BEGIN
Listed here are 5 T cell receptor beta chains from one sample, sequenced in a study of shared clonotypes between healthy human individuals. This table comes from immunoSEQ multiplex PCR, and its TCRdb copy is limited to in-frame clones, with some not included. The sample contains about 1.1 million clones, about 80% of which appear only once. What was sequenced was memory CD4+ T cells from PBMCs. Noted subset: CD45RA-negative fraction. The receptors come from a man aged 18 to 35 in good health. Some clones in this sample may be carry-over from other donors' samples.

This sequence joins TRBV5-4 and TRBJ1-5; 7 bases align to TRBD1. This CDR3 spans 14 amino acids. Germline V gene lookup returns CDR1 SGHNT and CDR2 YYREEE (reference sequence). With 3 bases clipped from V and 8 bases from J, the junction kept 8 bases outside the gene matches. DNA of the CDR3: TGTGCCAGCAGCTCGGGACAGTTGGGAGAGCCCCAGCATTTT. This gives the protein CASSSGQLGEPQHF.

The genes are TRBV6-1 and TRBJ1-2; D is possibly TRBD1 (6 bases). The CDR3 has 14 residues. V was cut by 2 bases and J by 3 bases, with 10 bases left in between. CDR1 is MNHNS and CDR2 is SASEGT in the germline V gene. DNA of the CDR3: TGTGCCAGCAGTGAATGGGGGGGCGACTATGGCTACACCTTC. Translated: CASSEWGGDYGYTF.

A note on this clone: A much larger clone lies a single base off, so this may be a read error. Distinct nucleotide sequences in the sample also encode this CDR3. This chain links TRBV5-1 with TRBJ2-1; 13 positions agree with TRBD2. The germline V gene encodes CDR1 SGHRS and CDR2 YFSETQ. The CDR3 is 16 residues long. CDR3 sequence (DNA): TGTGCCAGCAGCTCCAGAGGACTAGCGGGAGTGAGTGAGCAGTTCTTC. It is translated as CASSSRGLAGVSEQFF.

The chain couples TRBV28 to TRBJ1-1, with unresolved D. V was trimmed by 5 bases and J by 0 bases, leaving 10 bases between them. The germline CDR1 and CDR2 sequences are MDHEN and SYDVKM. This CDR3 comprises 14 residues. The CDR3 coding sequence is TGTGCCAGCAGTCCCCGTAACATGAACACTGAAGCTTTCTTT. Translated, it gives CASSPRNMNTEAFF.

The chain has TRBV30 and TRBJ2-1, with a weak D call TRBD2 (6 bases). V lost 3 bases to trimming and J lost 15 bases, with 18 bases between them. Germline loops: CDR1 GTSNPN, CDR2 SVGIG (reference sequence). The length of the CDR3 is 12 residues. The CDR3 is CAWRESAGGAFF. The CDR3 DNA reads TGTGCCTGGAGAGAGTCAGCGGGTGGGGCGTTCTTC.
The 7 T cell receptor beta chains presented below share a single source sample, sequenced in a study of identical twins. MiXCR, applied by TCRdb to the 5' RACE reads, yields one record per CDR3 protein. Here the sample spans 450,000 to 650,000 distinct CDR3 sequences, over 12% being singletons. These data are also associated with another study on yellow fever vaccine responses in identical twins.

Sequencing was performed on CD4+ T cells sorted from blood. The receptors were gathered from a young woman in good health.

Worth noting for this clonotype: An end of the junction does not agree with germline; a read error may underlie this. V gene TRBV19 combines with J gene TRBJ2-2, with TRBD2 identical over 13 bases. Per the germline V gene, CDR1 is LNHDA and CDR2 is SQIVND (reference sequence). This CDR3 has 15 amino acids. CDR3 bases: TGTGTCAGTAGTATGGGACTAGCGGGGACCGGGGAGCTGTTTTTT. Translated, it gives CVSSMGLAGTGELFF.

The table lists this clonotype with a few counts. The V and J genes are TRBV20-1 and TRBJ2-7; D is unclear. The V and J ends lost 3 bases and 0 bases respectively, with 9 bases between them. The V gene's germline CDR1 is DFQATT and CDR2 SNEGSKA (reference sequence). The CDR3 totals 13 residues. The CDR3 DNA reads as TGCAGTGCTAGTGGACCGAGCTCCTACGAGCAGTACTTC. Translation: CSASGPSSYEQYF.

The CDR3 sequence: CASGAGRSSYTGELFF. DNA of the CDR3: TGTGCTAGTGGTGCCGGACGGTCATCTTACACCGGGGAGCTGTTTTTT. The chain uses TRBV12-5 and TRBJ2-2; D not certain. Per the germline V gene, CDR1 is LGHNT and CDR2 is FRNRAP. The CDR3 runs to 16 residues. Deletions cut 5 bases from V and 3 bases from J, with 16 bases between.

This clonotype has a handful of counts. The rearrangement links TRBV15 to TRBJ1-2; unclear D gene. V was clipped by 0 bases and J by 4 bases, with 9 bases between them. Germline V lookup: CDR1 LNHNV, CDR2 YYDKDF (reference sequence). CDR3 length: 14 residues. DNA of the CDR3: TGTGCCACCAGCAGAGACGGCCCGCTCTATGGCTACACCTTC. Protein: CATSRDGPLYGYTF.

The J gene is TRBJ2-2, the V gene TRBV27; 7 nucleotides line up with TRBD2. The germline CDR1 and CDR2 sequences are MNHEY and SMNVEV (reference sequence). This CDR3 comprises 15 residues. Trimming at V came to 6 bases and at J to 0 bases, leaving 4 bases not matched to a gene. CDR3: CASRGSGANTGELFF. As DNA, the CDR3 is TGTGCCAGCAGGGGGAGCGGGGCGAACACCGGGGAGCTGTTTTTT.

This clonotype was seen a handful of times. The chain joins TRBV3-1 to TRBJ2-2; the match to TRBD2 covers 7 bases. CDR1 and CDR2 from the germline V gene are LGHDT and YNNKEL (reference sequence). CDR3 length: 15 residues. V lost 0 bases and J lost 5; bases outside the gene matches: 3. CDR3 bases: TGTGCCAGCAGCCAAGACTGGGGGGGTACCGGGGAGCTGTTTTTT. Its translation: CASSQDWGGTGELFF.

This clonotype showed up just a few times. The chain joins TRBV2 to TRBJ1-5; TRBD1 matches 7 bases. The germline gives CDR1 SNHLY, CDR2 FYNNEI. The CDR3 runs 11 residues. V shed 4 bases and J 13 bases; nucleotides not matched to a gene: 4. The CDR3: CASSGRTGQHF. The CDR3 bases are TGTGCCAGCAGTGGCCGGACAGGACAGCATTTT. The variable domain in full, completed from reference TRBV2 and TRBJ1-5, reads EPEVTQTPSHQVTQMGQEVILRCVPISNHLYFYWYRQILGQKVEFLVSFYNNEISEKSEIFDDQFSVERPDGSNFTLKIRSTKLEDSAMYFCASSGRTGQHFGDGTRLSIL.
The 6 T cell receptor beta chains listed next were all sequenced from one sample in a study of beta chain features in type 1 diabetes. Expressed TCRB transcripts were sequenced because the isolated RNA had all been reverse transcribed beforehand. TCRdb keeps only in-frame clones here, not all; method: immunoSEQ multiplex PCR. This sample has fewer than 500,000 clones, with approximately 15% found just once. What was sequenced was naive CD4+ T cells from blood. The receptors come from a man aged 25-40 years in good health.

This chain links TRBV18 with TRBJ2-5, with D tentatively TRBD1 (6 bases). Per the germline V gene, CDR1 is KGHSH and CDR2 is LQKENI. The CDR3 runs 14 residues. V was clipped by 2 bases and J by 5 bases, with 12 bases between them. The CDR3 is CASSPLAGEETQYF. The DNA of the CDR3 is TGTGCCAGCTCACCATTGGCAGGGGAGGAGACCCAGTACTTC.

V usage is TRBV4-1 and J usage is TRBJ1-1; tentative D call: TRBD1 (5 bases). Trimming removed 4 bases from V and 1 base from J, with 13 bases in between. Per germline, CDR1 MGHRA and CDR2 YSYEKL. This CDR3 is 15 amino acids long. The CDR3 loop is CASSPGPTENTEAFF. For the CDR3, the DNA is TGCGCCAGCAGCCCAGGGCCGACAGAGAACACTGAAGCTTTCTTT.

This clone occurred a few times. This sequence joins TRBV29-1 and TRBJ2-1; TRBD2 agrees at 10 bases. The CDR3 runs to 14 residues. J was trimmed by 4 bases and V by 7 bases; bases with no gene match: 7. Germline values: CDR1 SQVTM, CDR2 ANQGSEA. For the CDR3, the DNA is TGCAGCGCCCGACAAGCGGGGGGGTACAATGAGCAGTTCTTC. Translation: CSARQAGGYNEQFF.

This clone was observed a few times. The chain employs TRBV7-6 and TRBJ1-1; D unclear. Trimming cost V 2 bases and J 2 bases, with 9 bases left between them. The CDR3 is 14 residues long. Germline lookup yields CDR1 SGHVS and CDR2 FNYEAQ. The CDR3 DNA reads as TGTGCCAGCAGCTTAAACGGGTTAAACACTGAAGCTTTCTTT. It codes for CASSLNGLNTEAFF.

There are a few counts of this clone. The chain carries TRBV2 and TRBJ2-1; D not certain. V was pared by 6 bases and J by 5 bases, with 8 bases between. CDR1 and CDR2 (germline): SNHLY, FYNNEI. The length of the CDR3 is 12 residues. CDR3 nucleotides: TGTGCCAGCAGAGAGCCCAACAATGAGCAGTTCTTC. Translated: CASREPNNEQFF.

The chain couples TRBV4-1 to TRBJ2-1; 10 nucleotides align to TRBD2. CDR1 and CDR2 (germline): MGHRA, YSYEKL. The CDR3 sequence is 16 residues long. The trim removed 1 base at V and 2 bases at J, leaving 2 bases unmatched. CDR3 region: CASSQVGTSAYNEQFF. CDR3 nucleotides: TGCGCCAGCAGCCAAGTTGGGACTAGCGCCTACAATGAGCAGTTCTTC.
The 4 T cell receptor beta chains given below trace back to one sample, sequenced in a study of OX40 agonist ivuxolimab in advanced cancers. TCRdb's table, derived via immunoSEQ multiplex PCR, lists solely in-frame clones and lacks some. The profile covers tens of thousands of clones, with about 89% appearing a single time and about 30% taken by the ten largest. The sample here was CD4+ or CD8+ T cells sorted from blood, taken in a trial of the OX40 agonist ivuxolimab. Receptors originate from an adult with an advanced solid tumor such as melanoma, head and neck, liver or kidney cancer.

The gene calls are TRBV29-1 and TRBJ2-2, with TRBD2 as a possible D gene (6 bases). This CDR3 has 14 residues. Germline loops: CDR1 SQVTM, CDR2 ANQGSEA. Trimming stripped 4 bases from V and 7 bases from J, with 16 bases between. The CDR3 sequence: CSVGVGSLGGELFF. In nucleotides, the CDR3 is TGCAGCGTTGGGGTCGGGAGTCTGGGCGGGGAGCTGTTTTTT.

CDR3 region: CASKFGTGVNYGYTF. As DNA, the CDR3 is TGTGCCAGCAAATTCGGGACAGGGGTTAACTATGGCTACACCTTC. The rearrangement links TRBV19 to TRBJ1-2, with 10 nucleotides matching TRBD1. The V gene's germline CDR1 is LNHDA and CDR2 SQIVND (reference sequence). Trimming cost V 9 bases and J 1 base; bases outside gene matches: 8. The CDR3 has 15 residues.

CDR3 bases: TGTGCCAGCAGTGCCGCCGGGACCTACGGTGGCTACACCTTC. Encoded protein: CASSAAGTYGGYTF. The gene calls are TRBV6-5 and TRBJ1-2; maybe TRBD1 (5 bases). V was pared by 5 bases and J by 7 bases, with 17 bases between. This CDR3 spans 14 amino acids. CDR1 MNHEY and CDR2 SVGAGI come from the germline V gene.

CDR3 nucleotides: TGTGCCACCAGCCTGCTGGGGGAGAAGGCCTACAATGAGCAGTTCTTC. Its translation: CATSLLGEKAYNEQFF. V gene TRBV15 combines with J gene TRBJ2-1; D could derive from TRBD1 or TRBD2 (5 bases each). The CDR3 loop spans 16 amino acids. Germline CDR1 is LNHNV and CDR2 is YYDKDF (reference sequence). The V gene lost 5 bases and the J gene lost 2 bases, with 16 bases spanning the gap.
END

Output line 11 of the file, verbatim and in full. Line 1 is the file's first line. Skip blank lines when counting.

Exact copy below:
The CDR3 sequence: CASGAGRSSYTGELFF. DNA of the CDR3: TGTGCTAGTGGTGCCGGACGGTCATCTTACACCGGGGAGCTGTTTTTT. The chain uses TRBV12-5 and TRBJ2-2; D not certain. Per the germline V gene, CDR1 is LGHNT and CDR2 is FRNRAP. The CDR3 runs to 16 residues. Deletions cut 5 bases from V and 3 bases from J, with 16 bases between.